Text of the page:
The Redskins finally trimmed their squad to 45 yesterday, keeping 12 players who have no NFL experience and 22 new players in all, one of the most dramatic one-year roster turnovers in recent NFL history. They also wound up unexpectedly thin at wide receiver, one of the most crucial positions in Coach Joe Gibbs' high-powered offense.

The only unanticipated move was placing rookie Larry Kubin on the in-season injury list, along with, as expected, linebacker Brad Dusek (dislocated shoulder) and rookie receiver Charlie Brown (sore knee).

To replace Kubin at reserve middle linebacker, the Redskins re-signed Dave Graf, whom they cut in camp.

Center Dan Peiffer (bad knees) was moved to preseason injured reserve, and defensive tackle Pat Ogrin, wide receiver John Floyd and guard Lee Spivey were waived.

With Peiffer gone, the Redskin offense line became even younger. Its eight members include four rookies, and another, Melvin Jones, has not played an NFL game. Jeff Bostic has only snapped for kicks, and guard Jerry Scanlan has played very little. George Starke, in his ninth year, is the only true veteran, making the line by far the least experienced in the league.

"I know we have a lot of rookies (eight) and a lot of new players (49 percent roster turnover) but we dedicated ourselves to selecting the best 45 people, and I think we've done that," Gibbs said.

"Otherwise, I couldn't sleep at night. If this wasn't my first year, we wouldn't have had such a turnover. Now maybe things will settle down and we can concentrate on Dallas (Sunday at RFK Stadium). I am concerned about the distractions . . . "

Kubin, Dusek or Brown can be reactivated after four weeks without waivers. But the Redskins would have only three moves from the in-season injury list allotted to them.

"Larry is close to being full speed but we didn't think it was fair to him to expect him to step in and do the job against Dallas if Neal (Olkewicz) got hurt in the first quarter," Gibbs said about Kubin, the No. 6 choice.

"This way, Larry can continue to work and learn, and there won't be as much pressure on him," Gibbs said. Graf, a six-year outside linebacker with Cleveland, had a decent camp while moving inside.

Kubin, still bothered by a college knee injury, was asked to learn a new position after playing defensive end and outside linebacker at Penn State. This slowed his progress.

The departure of Floyd, who was claimed by St. Louis, came a week after the young receiver was obtained conditionally from San Diego. Gibbs kept only three wide receivers, with 5-foot-7 Virgil Seay, a free agent from Troy State who was Denver's 10th-round pick last year, as his backup end.

Gibbs admitted that having only three receivers in an offense that relies heavily on passing is, as he put it, "a bit thin."

But he said that ". . . We kept three tight ends, and one of those, Rick Walker, can go outside. And if we have to, I think we could do something with one of our running backs.

"Both Terry (Metcalf) and Joe (Washington) are versatile enough to move outside. They are always there if we need them."

Gibbs said Seay's size "is really relative. I think he is good; we just like him a lot. He is a tough little guy with excellent speed, the ability to get deep, and he's a good special teams players, a good return man."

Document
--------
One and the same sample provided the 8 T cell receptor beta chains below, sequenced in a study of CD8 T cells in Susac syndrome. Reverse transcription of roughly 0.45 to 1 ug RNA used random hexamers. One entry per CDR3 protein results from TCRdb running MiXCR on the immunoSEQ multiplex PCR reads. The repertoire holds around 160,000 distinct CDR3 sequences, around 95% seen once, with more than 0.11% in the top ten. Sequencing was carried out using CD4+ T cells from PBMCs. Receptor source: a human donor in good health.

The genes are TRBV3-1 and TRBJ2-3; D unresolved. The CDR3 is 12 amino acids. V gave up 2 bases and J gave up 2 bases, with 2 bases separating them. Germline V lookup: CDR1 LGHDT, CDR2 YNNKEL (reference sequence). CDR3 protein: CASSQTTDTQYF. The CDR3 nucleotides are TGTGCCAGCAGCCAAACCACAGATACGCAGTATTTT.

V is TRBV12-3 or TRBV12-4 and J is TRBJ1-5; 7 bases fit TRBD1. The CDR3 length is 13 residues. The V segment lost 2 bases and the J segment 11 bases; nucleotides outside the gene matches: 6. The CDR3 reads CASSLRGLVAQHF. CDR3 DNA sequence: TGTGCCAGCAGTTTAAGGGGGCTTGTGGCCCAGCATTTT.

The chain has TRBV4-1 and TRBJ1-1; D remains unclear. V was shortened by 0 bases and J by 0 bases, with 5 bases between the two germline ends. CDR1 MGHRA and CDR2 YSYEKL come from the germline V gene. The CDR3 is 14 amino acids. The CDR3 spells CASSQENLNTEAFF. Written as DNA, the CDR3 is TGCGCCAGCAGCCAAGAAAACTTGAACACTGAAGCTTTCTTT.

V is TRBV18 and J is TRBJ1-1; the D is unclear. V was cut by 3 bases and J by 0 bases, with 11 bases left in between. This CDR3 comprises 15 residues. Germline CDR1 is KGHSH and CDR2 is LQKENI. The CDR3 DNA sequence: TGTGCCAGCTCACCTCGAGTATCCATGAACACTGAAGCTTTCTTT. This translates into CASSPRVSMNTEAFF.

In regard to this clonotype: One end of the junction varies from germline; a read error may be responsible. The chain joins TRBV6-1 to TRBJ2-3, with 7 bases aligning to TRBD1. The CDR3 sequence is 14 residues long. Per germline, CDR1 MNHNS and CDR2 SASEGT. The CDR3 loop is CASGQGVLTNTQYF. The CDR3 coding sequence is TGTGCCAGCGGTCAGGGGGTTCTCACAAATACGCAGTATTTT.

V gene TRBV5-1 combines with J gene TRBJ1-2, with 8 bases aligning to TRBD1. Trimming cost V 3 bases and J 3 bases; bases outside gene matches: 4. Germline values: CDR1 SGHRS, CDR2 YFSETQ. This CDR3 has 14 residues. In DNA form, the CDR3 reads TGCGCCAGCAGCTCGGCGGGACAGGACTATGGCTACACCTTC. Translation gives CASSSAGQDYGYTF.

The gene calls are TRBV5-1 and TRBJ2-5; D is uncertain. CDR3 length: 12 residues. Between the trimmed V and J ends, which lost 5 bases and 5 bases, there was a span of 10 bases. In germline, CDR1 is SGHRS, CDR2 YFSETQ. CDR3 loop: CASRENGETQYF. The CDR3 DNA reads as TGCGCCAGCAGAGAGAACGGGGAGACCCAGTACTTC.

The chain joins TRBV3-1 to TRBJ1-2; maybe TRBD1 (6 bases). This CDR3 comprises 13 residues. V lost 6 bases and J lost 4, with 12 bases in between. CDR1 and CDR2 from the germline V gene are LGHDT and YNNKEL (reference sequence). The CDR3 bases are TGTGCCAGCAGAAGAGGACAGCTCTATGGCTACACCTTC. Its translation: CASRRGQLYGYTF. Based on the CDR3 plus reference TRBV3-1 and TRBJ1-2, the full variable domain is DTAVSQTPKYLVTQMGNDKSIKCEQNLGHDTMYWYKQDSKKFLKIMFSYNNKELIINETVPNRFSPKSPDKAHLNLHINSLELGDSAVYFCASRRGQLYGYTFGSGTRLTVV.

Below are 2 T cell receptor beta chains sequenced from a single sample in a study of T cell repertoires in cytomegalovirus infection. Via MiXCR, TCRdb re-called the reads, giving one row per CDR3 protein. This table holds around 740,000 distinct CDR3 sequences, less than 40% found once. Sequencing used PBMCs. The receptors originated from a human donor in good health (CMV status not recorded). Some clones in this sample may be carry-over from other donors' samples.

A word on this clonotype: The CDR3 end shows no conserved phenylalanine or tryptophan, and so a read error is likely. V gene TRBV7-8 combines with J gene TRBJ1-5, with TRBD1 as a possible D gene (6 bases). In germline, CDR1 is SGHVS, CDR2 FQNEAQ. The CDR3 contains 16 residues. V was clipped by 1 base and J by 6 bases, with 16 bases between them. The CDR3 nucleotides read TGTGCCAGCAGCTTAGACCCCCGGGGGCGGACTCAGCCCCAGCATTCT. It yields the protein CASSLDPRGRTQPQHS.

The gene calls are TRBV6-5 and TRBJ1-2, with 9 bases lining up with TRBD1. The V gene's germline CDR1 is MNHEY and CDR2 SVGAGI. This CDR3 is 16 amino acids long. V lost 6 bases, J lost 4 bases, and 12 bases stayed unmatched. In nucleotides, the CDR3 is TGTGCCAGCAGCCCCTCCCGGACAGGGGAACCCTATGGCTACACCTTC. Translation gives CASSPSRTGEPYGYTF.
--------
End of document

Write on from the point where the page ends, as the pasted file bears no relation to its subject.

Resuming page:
Floyd did not impress the coaches enough to beat out Seay. Brown was the No. 3 receiver until hurting his knee, which led to a major problem that remains unsettled.

Gibbs chose to go with six running backs, keeping free agent Otis Wonsley and cutting an extra lineman, Spivey, who came from Detroit in a conditional trade during camp.

Wonsley, cut last season after being picked by the Giants in the ninth round, is a favorite of Gibbs. "He is a great person and a great special teams player, and I think if we needed him as a running back, he'd respond," Gibbs said.

Of the rookies (the Redskins' largest group in years), five -- Mark May, Russ Grimm, Tom Flick, Dexter Manley and Darryl Grant -- were draft choices. Tackle Joe Jacoby, cornerback LeCharls McDaniel and linebacker Mel Kaufman are free agents. Jones, Wonsley, end Mat Mendenhall and Seay have not played in an NFL game despite going through two training camps.

Other notable facts about this Redskin team, the youngest and least experienced Washington team in more than a decade:

Half the players have less than three years NFL experience, compared to 40 percent in 1980.

There were 15 players last season who were at least 30 years old, and four were 35 or older. This year, 11 are 30 or older, and only Coy Bacon (38) is over 35. Last year, 24 were at least age 27, compared to 18 this season.

There will be 10 new starters Sunday (eight on offense). There were two last season. Five starters who were 30 or older (Ken Houston, Pete Wysocki, Bob Kuziel, Terry Hermeling and Ron Saul) are gone. Their replacements average 23 years of age. Other veterans missing will be Dallas Hickman, Paul Smith, Ike Forte and Jeff Williams.

"I'm just glad this is over," Gibbs said.

Nine of the 12 players Washington drafted in April, remain. Quarterback Phil Kessell and tight end Clint Didier are on preseason injured reserve . . . Bacon seemed headed for waivers prior to camp, but will enter his 14th season still the team's best pass rusher . . . The Redskins might re-sign Spivey, a victim of numbers, after the season . . . The team probably will continue to seek players, especially wide receivers and defensive backs.